New Vancouver mayor Sam Sullivan is passionate about Vancouver and his new job. He sees the mayor’s office as a continuation of his long record of public service that includes years of working with non-profit community organizations and 12 years as a Vancouver city councillor.
What do you see as your greatest achievement?
Quite frankly it’s my ability to live independently as a quadriplegic (Sullivan broke his neck while skiing at age 19).
What was the turning point in your life?
Seven years after my injury when I was very depressed and living on welfare in social housing, I concluded that I was going to have to do things differently and take on a new attitude. I began to set goals and made a concerted effort to help others. I found when I was focusing on helping others overcome their obstacles I was able to feel a lot better about myself and be more motivated.
Why did you get into civic politics?
I had been involved in creating non-profit societies and was volunteering for non-profit initiatives, and in the course of doing this I met a number of people involved in politics. Former provincial cabinet minister Grace McCarthy suggested that I consider running for council. I had spent quite a few years improving the lives of others with disabilities, and I realized government had lots to do with that area. [I] decided [being a councillor] would be an extension of what I’d been doing.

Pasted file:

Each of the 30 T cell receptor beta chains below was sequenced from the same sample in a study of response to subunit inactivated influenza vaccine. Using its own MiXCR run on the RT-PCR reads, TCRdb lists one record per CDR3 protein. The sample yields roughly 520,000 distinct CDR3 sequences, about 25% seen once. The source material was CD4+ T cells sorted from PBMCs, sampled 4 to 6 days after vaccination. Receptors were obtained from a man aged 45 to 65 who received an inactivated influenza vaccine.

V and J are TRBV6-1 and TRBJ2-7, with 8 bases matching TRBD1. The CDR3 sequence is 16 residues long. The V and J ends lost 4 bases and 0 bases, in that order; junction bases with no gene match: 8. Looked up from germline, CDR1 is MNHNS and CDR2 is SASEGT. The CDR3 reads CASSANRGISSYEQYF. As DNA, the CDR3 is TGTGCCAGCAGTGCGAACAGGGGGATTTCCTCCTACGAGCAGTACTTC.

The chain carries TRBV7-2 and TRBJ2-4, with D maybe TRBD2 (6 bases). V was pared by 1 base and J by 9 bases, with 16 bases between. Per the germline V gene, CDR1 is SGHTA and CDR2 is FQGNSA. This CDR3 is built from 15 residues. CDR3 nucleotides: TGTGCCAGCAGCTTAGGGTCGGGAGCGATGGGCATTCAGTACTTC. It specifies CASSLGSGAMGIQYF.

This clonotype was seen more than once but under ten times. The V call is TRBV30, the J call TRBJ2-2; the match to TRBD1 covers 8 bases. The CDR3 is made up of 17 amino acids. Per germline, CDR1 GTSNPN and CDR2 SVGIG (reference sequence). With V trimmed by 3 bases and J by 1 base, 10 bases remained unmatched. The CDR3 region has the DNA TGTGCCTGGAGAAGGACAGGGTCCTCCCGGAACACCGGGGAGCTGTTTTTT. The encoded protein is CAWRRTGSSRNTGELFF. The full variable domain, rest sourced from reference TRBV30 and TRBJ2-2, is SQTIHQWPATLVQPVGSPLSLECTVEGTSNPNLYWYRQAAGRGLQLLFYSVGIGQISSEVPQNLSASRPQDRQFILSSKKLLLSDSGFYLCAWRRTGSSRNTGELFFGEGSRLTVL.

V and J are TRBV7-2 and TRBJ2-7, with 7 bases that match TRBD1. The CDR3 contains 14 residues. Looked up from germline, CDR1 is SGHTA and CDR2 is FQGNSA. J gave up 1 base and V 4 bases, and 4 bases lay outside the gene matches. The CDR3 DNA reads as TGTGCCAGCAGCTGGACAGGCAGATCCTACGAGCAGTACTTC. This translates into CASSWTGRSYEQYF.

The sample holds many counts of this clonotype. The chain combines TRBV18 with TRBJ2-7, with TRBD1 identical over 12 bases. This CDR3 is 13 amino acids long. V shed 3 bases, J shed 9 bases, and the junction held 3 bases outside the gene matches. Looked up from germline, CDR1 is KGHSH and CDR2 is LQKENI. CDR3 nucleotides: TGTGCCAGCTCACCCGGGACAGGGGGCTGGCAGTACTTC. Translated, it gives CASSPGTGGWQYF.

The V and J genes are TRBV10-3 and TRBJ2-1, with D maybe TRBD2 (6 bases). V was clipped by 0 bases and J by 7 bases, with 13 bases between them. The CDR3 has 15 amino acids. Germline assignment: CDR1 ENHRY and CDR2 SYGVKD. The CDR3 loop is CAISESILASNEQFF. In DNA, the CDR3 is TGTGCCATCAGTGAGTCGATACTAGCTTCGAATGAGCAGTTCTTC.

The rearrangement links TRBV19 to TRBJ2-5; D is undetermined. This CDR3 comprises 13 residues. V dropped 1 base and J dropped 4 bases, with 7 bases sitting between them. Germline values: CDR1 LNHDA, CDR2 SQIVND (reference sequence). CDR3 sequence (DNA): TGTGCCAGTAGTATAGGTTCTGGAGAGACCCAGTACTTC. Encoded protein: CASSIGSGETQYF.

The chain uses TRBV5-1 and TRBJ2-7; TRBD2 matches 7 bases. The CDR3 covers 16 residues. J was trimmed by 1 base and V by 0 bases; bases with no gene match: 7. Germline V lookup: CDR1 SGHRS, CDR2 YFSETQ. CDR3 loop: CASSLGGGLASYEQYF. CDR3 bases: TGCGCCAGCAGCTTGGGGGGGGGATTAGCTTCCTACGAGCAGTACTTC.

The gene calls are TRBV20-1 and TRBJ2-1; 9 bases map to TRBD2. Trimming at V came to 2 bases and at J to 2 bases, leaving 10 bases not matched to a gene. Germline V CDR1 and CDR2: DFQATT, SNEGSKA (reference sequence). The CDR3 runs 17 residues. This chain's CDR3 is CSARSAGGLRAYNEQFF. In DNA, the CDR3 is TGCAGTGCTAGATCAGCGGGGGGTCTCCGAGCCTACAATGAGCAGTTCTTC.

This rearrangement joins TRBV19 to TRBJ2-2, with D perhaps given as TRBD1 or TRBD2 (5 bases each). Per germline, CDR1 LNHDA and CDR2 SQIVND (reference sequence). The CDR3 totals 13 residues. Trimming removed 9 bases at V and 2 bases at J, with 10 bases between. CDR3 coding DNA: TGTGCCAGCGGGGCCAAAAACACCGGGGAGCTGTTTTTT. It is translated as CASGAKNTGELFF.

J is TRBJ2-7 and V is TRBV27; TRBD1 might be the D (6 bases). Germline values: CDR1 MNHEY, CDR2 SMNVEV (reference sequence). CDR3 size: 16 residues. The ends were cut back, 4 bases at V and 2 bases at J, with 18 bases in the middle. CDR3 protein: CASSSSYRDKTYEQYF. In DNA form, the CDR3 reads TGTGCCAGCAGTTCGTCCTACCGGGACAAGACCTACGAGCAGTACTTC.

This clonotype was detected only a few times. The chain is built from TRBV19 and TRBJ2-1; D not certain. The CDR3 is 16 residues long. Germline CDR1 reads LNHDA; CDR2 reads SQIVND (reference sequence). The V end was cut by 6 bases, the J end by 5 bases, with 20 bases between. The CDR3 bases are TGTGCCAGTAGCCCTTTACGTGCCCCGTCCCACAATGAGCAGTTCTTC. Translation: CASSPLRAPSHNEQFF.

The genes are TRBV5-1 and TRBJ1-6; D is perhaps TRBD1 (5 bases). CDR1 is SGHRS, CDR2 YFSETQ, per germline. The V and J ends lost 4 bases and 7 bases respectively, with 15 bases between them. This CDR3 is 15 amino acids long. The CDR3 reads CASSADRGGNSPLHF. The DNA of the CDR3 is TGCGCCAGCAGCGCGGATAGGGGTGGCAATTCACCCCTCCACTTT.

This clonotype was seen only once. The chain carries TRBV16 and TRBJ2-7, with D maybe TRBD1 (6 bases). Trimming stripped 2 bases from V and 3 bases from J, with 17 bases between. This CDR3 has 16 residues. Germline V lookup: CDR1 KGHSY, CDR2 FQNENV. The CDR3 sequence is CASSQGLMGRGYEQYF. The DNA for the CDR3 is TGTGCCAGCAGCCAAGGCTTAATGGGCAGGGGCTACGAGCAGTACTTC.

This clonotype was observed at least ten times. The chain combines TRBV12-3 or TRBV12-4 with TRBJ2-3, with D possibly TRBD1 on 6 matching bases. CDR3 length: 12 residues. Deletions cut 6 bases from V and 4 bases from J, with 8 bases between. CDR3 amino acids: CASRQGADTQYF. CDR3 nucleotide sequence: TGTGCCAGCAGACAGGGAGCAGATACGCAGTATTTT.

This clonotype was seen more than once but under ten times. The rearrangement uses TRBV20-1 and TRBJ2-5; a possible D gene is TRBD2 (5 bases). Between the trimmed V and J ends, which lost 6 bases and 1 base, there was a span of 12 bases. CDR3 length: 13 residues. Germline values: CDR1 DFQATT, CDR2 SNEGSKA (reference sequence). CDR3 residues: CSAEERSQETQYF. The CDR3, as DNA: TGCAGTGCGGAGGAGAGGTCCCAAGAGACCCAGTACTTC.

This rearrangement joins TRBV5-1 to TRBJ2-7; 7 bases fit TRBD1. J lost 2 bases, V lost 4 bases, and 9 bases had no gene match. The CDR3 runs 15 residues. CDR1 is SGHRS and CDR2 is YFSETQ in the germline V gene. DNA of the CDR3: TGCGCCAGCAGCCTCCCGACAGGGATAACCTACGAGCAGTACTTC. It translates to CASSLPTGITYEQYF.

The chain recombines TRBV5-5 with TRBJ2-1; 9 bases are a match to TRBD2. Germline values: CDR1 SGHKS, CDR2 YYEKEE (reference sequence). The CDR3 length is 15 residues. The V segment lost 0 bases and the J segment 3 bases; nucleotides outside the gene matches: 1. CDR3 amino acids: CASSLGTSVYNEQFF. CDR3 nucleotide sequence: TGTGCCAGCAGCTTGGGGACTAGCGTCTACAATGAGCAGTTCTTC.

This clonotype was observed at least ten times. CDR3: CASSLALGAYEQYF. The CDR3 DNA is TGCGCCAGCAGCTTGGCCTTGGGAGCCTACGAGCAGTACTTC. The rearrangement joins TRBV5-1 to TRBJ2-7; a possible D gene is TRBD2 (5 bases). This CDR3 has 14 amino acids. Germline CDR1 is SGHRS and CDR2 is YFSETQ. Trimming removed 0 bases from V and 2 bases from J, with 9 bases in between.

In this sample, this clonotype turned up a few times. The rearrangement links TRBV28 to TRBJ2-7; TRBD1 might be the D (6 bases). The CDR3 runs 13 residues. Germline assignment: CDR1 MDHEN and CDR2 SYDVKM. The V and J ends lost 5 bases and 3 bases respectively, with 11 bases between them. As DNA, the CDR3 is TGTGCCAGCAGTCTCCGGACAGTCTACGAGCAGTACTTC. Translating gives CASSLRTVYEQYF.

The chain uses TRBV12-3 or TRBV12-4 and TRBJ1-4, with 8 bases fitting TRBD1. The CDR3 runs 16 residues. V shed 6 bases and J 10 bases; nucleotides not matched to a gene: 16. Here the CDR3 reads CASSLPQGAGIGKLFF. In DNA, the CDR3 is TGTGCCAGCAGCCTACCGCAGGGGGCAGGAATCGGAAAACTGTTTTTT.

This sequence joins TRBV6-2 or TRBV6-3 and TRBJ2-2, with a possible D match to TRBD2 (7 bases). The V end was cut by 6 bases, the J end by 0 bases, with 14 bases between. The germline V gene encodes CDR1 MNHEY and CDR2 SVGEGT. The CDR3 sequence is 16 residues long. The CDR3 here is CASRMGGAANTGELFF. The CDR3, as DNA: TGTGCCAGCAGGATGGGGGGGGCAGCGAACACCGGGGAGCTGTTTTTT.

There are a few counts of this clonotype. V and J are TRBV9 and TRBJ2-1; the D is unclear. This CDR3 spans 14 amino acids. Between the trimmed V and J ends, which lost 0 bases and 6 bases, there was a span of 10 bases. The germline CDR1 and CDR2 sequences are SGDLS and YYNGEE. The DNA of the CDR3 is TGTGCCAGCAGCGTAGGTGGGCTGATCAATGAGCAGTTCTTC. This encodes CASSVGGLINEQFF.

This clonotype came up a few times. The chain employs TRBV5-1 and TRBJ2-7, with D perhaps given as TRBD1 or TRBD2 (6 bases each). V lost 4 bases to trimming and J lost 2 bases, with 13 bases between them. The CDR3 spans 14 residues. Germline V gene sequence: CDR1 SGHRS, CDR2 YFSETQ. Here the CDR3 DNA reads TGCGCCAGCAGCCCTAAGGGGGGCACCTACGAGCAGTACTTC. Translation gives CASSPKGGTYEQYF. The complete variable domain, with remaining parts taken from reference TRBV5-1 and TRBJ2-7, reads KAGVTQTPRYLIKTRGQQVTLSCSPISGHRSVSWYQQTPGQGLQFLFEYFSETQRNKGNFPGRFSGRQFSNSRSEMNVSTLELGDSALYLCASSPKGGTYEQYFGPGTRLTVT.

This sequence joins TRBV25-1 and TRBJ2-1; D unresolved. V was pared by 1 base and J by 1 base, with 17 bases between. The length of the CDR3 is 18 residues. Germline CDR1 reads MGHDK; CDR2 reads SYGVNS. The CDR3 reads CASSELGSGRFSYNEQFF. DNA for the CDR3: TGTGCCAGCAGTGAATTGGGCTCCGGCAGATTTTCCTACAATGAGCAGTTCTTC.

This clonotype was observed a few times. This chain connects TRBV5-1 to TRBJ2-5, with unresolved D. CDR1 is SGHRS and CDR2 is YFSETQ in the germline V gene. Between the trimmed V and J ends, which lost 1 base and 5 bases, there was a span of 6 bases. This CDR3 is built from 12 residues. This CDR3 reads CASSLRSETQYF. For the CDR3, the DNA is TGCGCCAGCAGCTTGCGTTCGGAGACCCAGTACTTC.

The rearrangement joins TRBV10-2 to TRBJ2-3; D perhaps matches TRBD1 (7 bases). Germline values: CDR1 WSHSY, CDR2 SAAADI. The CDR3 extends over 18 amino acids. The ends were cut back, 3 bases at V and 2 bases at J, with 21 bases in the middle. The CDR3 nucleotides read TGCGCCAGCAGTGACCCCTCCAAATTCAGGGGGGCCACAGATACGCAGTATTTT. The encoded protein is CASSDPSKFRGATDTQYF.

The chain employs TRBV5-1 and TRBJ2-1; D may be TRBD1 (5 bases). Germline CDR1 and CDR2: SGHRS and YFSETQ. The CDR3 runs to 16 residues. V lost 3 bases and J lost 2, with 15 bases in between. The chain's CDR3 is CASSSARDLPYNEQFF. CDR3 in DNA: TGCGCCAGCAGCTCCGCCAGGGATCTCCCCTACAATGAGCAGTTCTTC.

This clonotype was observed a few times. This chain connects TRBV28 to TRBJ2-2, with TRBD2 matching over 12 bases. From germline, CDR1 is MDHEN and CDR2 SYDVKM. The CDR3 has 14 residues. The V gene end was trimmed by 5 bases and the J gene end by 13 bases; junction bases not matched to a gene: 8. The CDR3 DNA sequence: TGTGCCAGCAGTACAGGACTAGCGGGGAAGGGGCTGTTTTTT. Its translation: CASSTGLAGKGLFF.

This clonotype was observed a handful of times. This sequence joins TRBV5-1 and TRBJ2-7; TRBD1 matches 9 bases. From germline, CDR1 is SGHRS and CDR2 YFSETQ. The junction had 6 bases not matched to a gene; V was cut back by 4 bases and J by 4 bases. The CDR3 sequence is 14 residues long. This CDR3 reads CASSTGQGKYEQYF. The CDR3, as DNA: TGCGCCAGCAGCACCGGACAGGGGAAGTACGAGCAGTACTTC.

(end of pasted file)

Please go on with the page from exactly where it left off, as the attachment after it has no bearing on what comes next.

Do you have federal or provincial aspirations?
No – I’m completely immersed in the city. I think it’s a wonderful position and I couldn’t imagine living anywhere other than Vancouver.
What do you want Vancouver to be like after your first term as mayor?
I would like to think we would be considered an urban forum that involves high-quality densification. I’d also like to see us move forward the agenda of harm reduction and the four pillars approach.
Why did you choose SFU?
One reason was because I was conscious that it was more accessible, but I was also aware that it had a good reputation.
What is your best memory of SFU?
The best memories concern some of the people that I met – I developed some good friendships and had good professors in the process. I started the Disabled Students Association.
Was there any program at SFU that particularly influenced you?
I took various courses that had an impact on the way that I think – economics, linguistics, organizational behaviour, and some sciences – that really opened my eyes to the fascinating increase in knowledge that humans have achieved.
Do you have any time for relaxation?
I guess I have really developed an approach to life that is very goal oriented, and I don’t even notice how goal oriented I am. But I enjoy it – to me what I do is not work. My agenda is filled with all sorts of interesting social events so I get to see some of the most fascinating parts of the city.
What sort of music do you listen to?
I listen mostly to chamber music. I like the collaboration and congeniality of the chamber style; I like to be able to have all the parts clear and distinguishable.
What are you reading right now?
I’m reading about particle physics – it’s quite remarkable how much we know and how the theory fits the data. I’m also reading Roman and Italian history.